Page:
Who we are inside, our inner selves, are protected by our psychological defences against traumatic experiences. But when we are subjected to extreme stress or trauma we can literally feel as if we are falling apart. Psychoanalysis refers to this is as ‘regression in service of the ego’.
The essence of these portraits is to give insight into the felt emotional space of a regressive experience – the fragmentation of falling apart when our boundaries are violated or abused; the struggle to adapt and reintegrate; how vulnerable we feel when our fragile self is exposed; and, recovery from the transitionary nature of the regressive experience.
About the artist
Dawne Fahey is a Sydney-based artist currently undertaking a PhD at Western Sydney University, where she is using historical photographic processes and practice as a means for visualising empathy in nursing students. In her personal work, Dawne is particularly interested in creating fine art portraits, documentary photography, urban and country landscapes. Dawne originally studied Black & White Photography some years ago before taking up mixed media arts, and more recently has rekindled her love of creating handmade prints by studying alternative photographic printing processes in New York and Australia.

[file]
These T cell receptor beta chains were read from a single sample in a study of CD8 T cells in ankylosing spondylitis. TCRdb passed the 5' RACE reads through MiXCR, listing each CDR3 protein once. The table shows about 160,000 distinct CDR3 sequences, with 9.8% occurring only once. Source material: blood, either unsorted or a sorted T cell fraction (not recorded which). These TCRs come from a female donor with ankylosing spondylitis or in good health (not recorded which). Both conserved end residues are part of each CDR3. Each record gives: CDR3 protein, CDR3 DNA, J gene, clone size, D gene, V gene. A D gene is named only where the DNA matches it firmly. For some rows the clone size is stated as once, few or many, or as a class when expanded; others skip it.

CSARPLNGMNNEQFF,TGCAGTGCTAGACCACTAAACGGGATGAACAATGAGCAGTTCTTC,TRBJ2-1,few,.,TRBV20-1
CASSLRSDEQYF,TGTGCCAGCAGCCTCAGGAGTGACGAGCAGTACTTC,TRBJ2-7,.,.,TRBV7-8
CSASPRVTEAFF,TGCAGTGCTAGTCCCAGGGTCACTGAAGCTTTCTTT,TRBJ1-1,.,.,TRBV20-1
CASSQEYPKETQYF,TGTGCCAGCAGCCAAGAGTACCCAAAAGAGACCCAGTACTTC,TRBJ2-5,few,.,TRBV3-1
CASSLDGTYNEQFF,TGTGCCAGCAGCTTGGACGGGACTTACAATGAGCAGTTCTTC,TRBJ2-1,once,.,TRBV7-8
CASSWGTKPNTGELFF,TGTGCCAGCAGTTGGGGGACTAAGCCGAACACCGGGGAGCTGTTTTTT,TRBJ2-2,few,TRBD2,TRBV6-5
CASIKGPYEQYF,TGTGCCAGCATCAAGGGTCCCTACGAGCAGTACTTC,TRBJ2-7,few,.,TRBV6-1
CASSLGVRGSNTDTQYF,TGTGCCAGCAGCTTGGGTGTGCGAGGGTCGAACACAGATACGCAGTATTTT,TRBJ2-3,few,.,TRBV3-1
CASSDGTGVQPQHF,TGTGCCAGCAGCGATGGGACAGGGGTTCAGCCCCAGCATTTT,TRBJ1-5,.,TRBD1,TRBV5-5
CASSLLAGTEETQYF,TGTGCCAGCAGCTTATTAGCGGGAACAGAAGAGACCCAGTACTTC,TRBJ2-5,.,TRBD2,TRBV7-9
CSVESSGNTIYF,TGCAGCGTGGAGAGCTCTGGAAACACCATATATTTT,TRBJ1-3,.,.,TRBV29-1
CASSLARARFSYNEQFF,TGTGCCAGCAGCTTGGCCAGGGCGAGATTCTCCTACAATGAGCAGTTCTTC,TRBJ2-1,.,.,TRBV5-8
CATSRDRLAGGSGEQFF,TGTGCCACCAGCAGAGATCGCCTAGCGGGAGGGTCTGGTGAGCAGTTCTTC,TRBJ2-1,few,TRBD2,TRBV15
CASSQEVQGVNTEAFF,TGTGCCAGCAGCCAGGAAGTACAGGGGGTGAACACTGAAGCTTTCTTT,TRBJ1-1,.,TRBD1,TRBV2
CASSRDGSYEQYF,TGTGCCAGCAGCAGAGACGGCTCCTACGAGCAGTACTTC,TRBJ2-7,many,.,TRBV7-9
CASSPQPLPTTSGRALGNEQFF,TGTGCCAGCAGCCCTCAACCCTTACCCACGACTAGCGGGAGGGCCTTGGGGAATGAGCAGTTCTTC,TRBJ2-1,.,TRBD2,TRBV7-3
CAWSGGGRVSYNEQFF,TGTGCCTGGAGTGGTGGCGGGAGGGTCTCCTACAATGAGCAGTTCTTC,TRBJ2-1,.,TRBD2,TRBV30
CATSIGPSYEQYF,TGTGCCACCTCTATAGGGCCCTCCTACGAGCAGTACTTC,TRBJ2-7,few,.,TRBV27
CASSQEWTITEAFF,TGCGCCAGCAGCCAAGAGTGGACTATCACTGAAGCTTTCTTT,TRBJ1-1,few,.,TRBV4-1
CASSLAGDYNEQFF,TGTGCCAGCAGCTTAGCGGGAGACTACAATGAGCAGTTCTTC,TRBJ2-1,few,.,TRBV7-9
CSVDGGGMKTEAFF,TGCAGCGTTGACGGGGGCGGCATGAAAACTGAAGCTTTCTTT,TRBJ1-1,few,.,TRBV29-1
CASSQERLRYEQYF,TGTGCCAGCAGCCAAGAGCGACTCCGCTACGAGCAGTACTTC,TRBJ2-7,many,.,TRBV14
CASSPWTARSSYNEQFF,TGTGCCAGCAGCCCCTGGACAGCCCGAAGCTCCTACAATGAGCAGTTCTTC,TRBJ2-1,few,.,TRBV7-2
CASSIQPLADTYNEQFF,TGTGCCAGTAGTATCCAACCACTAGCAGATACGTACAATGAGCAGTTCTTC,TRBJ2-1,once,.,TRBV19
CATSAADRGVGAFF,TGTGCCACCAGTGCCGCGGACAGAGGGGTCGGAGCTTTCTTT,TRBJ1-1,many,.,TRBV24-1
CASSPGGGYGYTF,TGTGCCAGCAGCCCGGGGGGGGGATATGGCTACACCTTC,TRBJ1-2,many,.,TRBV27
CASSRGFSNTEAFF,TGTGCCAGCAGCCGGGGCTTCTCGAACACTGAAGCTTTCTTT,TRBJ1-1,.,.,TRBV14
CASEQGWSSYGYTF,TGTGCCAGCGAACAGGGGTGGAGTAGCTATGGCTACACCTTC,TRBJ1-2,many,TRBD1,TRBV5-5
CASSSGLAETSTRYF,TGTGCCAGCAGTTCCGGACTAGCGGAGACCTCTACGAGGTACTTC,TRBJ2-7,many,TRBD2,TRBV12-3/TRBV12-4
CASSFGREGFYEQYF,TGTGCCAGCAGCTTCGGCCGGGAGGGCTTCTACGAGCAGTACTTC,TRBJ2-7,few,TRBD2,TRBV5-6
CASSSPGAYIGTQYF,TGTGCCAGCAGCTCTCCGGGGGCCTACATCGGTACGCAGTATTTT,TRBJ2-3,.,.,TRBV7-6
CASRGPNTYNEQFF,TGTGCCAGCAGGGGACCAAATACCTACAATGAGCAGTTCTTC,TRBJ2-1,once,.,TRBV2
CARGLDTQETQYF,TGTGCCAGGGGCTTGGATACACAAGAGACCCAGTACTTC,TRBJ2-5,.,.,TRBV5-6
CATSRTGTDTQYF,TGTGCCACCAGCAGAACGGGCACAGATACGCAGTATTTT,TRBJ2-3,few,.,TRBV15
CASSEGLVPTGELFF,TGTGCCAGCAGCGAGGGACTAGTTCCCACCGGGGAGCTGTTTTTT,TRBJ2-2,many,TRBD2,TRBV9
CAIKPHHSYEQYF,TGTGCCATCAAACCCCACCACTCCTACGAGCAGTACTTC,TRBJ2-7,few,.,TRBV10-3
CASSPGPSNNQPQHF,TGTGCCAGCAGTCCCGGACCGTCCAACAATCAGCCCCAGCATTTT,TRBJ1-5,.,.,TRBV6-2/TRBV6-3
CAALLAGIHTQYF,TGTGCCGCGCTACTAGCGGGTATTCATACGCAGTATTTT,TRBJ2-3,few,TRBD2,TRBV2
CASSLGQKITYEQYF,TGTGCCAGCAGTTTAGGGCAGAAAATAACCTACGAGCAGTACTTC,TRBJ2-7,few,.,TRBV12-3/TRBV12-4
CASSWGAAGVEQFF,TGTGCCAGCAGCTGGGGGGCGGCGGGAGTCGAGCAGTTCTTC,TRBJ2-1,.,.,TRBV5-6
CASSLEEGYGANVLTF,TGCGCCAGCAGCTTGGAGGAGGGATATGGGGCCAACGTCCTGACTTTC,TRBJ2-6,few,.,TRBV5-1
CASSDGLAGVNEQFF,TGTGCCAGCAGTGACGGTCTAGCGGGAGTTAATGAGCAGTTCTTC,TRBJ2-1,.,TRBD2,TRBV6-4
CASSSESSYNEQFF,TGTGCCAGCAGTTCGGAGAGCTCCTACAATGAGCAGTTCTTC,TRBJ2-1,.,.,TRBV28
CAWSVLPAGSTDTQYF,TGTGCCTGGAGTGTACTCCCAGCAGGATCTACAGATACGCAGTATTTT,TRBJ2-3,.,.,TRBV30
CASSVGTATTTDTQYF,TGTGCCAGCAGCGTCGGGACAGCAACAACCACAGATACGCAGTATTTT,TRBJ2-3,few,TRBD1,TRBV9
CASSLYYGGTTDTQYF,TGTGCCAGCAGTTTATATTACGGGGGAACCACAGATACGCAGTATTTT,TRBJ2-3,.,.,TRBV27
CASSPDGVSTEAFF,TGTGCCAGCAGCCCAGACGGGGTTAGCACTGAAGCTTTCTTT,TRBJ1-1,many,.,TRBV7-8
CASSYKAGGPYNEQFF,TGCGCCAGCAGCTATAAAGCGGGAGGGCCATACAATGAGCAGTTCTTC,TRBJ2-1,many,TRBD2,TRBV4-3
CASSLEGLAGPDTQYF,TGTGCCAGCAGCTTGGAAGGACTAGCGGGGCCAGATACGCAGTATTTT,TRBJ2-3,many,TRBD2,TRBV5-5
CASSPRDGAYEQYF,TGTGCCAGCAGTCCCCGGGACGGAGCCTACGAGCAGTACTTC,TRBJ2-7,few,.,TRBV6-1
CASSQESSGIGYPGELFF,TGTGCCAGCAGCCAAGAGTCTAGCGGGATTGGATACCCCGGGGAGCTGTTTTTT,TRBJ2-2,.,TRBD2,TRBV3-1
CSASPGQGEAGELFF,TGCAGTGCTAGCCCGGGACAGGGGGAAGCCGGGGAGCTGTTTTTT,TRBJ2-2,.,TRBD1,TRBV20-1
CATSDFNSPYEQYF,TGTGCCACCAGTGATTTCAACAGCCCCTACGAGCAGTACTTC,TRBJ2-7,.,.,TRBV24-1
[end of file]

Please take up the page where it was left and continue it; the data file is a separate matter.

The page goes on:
Dawne’s work highlights an intense curiosity between self and other, in an exploration of the intersection between portraiture, cultural immersion, light, identity, landscape, personal meanings, time, space, and sensibility. Dawne seeks to find emotional depth in ordinary events and everyday objects, and the extraordinary in the landscape that surrounds her. In doing so, Dawne’s imagery make sense of her felt experience of the world.
This is an Arthere exhibition
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